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Your data is about to get more accessible: Here’s how

Paul Chapman

Open banking is touted as an initiative that will give consumers more ready access to their financial data, and its roll-out in Australia has begun. 

Speaking with Nest Egg, CEO and founder of Moneytree Paul Chapman discusses how open banking is designed to revolutionise the banking experience for everyday Australians.

What is open banking?

Open banking is centred on the principle of giving individuals greater control of the data that authorised deposit-taking institutions (ADIs) already own or have access to. 

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Under the current system in Australia, it can be difficult to get a hold of the information that companies have on individuals. This means that financial institutions have a great deal of control over the data provided, meaning it is harder to swap providers.

“The easiest way for readers to understand what open banking is: it is to financial data what the world wide web was to the internet,” said Mr Chapman.

“The internet was around for a long time, but when the web came out it was so much easier for anyone to access it,” said Mr Chapman.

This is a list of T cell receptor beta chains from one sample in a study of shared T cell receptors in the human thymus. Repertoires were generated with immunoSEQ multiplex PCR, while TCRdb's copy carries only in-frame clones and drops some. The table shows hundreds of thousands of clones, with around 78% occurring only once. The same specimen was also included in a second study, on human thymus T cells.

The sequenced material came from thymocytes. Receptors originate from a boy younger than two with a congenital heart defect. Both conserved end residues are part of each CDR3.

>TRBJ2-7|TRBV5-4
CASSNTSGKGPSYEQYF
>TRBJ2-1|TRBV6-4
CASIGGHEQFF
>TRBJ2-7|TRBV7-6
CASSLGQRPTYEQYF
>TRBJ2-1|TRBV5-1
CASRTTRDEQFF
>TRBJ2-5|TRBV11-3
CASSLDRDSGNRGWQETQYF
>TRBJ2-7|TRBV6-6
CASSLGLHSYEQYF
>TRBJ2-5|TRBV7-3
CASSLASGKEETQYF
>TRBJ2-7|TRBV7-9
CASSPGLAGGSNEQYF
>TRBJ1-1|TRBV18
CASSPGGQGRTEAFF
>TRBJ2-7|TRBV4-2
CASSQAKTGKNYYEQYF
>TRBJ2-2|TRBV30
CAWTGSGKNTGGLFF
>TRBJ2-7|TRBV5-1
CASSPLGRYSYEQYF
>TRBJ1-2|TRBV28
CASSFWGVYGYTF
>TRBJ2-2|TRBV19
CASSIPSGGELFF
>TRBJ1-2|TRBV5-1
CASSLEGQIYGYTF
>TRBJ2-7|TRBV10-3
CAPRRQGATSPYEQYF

The significance of 1 July

The ACCC has previously announced that as of 1 July 2019, a pilot program for open banking will begin. This involves the big four banks sharing product data about their credit and debit cards, deposit accounts and transaction accounts with individual investors. 

What does this mean for the banks?

According to Deloitte, information about a customer’s financial position and transactions has been a key source of competitive advantage for the financial institutions. 

The move to open banking will result in the ownership of customer information moving from financial institutions to customers, enabling them to share with third parties, meaning banks lose this advantage.

A seismic shift

The changes enabled by open banking and comprehensive credit reporting will have a significant impact in multiple ways. The impact for customers includes data privacy and financial crime, strategy and pricing, conduct and fairness, artificial intelligence and application programming interfaces, Deloitte suggested. 

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Your data is about to get more accessible: Here’s how
Paul Chapman
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